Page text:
G1 is planned as the long term replacement for the Concurrent Mark-Sweep Collector (CMS). Comparing G1 with CMS, there are differences that make G1 a better solution. One difference is that G1 is a compacting collector. G1 compacts sufficiently to completely avoid the use of fine-grained free lists for allocation, and instead relies on regions. This considerably simplifies parts of the collector, and mostly eliminates potential fragmentation issues. Also, G1 offers more predictable garbage collection pauses than the CMS collector, and allows users to specify desired pause targets.

    G1 Operational Overview

    The older garbage collectors (serial, parallel, CMS) all structure the heap into three sections: young generation, old generation, and permanent generation of a fixed memory size.

    All memory objects end up in one of these three sections.

    The G1 collector takes a different approach.

    The heap is partitioned into a set of equal-sized heap regions, each a contiguous range of virtual memory. Certain region sets are assigned the same roles (eden, survivor, old) as in the older collectors, but there is not a fixed size for them. This provides greater flexibility in memory usage.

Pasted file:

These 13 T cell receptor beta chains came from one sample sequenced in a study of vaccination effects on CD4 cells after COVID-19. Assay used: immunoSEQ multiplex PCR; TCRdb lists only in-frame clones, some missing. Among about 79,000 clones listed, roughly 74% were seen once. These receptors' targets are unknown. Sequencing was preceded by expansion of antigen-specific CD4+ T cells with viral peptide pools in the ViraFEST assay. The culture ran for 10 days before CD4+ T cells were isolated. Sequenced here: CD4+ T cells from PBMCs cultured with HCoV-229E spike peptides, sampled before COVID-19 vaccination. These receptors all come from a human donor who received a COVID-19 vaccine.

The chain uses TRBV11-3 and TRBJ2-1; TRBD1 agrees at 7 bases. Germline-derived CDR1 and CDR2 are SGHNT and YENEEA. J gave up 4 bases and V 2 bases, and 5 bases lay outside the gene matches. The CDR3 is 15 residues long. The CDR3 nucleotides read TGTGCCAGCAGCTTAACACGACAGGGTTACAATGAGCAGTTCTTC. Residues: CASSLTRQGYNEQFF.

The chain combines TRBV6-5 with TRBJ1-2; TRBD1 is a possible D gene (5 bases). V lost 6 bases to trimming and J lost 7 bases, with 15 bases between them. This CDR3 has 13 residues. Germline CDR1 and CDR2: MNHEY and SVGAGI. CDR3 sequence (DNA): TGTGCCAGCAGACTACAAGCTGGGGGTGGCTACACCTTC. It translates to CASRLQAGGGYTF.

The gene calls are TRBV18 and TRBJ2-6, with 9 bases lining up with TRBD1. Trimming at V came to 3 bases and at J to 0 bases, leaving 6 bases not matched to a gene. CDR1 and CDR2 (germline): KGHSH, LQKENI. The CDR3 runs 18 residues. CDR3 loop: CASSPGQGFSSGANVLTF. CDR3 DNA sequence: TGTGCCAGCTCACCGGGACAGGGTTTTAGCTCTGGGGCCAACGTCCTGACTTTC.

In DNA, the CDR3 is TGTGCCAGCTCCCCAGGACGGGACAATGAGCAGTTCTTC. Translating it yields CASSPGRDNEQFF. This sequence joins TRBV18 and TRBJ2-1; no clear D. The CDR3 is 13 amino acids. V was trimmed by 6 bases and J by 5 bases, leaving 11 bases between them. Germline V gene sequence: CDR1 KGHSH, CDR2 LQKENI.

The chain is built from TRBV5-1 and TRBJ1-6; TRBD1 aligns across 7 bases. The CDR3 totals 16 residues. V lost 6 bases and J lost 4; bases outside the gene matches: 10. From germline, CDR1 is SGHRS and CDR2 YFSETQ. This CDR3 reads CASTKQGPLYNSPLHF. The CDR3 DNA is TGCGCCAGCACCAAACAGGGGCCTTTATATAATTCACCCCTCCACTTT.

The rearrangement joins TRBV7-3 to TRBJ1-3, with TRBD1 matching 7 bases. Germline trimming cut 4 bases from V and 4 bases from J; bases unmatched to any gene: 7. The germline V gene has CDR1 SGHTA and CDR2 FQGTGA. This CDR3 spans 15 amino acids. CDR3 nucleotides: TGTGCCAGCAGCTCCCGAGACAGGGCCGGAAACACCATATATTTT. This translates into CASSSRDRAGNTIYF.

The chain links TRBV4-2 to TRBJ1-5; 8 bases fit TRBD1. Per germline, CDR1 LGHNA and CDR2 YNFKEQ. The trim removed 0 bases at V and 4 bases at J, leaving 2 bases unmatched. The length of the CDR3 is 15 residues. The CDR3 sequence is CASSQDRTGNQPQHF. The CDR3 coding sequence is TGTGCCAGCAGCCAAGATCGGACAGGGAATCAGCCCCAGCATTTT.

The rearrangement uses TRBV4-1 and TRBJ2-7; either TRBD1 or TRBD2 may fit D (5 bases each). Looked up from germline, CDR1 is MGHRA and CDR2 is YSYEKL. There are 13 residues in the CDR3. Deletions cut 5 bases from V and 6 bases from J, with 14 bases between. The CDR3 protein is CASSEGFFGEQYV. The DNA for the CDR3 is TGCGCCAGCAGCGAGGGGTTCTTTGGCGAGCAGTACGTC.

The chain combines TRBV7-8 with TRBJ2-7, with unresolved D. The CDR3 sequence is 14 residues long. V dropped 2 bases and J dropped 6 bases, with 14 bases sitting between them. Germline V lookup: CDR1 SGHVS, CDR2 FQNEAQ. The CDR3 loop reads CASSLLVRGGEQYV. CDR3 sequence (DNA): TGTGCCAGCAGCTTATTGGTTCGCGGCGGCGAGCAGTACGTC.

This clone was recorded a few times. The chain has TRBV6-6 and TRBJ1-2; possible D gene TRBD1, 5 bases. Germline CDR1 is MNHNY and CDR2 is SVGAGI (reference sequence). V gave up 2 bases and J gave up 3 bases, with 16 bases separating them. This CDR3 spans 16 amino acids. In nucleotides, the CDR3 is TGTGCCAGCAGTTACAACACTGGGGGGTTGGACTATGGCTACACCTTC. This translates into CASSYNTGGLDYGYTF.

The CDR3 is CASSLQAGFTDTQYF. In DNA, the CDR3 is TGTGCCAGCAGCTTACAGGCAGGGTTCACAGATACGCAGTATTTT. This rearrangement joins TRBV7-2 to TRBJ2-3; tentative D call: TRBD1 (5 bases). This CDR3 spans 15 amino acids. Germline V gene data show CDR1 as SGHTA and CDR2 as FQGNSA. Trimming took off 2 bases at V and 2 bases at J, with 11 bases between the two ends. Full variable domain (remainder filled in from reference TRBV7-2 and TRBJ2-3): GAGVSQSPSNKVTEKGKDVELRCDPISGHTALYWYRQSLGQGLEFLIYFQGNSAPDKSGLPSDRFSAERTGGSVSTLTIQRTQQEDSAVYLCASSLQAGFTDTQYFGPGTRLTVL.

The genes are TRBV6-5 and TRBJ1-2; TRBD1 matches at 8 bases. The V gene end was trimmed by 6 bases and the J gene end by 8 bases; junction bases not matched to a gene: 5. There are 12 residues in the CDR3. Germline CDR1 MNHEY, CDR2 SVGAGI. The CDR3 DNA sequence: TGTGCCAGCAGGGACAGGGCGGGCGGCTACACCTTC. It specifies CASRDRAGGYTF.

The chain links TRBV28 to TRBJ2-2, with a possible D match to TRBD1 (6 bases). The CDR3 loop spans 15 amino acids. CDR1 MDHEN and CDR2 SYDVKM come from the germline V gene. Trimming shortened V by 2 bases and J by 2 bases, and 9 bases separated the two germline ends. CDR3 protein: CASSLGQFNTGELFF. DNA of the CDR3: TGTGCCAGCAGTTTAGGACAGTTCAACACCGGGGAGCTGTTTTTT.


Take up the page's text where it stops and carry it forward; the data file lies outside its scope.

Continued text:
When performing garbage collections, G1 operates in a manner similar to the CMS collector. G1 performs a concurrent global marking phase to determine the liveness of objects throughout the heap. After the mark phase completes, G1 knows which regions are mostly empty. It collects in these regions first, which usually yields a large amount of free space. This is why this method of garbage collection is called Garbage-First. As the name suggests, G1 concentrates its collection and compaction activity on the areas of the heap that are likely to be full of reclaimable objects, that is, garbage. G1 uses a pause prediction model to meet a user-defined pause time target and selects the number of regions to collect based on the specified pause time target.